The Lottery Is Not All It’s Cracked Up To Be


A competition based on chance in which numbered tickets are sold and prizes are given to the holders of numbers drawn at random; sometimes used as a way of raising money for state or charitable purposes.

The lottery draws on people’s inherent desire to dream big, but even if the odds of winning aren’t great — and they aren’t. As a result, it’s hard for most people to resist the urge to buy a ticket.

It’s also a lucrative business model. Lotteries often get 70% to 80% of their revenue from just 10 percent of their players, according to an anti-state-sponsored gambling activist. And for those rare few whose hopeful ticket purchases pay off, they can become addicted to the activity. A Michigan couple in their 60s, for example, made $27 million over nine years by buying thousands of tickets at a time to maximize their odds.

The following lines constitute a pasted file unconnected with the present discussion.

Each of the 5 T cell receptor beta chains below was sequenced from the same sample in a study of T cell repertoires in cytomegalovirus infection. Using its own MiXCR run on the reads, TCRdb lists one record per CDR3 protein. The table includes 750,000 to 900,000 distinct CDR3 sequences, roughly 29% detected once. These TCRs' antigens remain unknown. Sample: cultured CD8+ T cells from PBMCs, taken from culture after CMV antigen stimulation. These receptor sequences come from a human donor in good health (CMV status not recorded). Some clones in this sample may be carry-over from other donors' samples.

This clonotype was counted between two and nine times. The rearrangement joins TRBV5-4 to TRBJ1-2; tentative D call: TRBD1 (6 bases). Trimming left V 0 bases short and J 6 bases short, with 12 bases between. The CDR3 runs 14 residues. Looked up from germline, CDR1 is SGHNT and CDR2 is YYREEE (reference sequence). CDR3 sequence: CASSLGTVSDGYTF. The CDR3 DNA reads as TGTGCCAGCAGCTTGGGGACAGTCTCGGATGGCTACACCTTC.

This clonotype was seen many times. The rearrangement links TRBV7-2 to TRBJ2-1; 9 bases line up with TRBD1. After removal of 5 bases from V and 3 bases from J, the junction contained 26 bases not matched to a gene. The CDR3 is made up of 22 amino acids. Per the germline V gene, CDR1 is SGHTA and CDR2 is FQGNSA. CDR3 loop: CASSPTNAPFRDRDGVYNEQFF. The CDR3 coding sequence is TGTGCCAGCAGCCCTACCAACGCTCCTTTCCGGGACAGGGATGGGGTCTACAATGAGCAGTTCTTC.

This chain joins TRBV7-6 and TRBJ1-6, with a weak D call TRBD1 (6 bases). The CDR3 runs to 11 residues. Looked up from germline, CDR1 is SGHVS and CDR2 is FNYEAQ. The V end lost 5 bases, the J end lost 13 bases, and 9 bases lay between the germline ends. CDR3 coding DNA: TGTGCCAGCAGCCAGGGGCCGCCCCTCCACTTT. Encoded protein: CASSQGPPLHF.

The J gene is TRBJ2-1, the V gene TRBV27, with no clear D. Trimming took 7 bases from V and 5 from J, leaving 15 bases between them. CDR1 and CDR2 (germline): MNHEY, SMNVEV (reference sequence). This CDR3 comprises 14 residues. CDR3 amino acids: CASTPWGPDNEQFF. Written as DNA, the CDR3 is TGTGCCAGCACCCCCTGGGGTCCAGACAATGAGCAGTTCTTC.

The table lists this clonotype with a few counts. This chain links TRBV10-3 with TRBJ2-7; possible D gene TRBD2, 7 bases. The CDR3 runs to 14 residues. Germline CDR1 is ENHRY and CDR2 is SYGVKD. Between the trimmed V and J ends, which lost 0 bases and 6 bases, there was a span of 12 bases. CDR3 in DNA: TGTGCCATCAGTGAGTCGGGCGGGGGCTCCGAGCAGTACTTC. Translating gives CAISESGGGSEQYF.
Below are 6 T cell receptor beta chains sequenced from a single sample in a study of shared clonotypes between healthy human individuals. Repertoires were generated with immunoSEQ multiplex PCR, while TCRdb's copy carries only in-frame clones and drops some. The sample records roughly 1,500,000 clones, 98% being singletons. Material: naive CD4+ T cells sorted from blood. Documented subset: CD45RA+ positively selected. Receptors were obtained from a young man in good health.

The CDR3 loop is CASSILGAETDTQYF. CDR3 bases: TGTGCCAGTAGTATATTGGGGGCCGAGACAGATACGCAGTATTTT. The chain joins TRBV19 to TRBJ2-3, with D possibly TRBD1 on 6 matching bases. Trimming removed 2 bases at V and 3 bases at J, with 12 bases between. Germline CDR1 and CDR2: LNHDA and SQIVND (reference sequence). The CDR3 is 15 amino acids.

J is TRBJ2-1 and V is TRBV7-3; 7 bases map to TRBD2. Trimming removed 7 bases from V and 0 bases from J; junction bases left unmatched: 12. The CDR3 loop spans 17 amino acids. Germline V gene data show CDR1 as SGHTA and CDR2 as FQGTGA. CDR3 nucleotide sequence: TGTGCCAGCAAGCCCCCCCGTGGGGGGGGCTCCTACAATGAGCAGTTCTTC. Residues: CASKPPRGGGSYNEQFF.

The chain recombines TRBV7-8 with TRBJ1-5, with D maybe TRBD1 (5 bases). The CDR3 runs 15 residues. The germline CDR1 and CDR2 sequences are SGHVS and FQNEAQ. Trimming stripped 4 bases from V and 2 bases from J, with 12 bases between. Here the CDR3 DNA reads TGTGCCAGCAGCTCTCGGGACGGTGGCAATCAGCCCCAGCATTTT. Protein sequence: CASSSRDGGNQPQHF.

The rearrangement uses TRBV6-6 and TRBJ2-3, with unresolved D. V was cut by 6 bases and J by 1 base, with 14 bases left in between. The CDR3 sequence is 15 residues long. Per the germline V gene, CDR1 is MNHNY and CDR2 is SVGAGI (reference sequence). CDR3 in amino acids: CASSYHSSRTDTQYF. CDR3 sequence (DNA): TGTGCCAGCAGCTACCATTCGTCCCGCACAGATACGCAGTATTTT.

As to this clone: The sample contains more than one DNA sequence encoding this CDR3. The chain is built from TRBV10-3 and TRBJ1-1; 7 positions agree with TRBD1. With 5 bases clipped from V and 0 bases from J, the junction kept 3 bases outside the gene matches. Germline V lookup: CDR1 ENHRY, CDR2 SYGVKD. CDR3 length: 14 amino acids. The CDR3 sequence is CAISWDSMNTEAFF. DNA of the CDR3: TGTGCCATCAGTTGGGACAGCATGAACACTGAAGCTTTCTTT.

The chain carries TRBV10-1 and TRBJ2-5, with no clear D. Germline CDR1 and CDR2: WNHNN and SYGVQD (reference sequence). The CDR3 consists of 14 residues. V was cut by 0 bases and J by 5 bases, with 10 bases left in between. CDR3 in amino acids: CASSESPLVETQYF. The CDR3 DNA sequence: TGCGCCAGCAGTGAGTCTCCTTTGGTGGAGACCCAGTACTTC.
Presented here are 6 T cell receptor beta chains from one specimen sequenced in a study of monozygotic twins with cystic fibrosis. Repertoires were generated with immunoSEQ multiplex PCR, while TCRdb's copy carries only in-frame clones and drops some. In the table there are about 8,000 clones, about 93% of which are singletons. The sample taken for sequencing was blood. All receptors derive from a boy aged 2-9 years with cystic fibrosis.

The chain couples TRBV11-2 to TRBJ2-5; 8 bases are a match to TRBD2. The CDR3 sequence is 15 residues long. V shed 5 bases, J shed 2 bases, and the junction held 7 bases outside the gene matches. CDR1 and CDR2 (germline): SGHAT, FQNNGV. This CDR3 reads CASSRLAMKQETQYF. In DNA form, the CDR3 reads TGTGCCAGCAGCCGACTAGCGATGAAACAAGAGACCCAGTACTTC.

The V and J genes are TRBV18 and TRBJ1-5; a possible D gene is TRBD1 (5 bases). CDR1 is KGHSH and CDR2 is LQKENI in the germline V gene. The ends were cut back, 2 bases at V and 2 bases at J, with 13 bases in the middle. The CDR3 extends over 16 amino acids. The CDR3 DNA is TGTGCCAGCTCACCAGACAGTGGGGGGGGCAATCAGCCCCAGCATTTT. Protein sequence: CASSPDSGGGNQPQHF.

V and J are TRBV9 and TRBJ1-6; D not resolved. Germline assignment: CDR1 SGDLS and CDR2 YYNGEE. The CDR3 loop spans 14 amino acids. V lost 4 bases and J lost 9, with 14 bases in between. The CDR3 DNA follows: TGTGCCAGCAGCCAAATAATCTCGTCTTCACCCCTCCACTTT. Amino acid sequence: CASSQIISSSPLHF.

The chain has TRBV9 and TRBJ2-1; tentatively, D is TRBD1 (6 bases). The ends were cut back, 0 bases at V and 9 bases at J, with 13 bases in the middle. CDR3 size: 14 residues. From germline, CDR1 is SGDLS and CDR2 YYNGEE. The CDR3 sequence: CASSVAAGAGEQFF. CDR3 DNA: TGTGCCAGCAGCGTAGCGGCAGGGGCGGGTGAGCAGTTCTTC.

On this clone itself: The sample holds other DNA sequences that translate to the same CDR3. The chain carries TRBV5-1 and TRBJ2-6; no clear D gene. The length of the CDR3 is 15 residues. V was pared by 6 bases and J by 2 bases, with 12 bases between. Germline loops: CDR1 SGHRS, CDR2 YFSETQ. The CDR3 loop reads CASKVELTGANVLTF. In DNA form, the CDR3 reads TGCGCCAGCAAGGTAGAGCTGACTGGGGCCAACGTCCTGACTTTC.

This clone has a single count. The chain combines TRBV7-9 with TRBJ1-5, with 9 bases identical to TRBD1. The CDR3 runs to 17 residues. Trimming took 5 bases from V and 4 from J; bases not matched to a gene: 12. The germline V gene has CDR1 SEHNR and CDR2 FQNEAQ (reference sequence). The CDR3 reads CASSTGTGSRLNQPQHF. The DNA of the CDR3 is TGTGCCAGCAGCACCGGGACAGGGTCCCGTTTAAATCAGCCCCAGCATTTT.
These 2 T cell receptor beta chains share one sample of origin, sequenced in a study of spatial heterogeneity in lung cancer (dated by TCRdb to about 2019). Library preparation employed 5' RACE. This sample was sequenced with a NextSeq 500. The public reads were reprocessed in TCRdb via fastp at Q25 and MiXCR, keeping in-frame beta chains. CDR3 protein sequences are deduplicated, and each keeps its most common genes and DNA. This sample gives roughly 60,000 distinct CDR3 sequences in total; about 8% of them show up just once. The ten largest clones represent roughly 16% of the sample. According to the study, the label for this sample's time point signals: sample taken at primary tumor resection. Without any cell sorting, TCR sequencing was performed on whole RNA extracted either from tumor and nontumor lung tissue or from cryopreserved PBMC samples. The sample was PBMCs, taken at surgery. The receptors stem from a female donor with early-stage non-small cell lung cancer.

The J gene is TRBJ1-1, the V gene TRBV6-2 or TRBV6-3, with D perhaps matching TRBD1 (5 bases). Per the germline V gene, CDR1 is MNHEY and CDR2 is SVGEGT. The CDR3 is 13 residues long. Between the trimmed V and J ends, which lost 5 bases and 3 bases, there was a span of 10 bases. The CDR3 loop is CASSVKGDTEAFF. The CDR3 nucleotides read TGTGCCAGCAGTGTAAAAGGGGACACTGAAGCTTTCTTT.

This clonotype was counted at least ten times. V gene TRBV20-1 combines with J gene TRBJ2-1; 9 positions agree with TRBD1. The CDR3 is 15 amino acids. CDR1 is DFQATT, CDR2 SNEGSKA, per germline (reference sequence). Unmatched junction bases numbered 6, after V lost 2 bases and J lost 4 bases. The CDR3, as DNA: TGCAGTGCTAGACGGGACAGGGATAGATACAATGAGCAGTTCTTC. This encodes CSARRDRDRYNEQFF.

And despite the fact that the majority of participants will lose, most of the public’s attention is focused on the jackpot, which can grow to eye-popping sums and earn lottery games a windfall of free publicity on newscasts and websites. In this way, the lottery has a built-in audience of people who feel like they’re doing their civic duty by buying tickets.

But the message lotteries are sending is a bit misleading. The vast majority of the money that lottery winners spend is not on new cars or houses, but rather on paying off existing debt or supplementing their income. That’s not a bad thing in and of itself, but it should be emphasized that the lottery is not a substitute for financial discipline.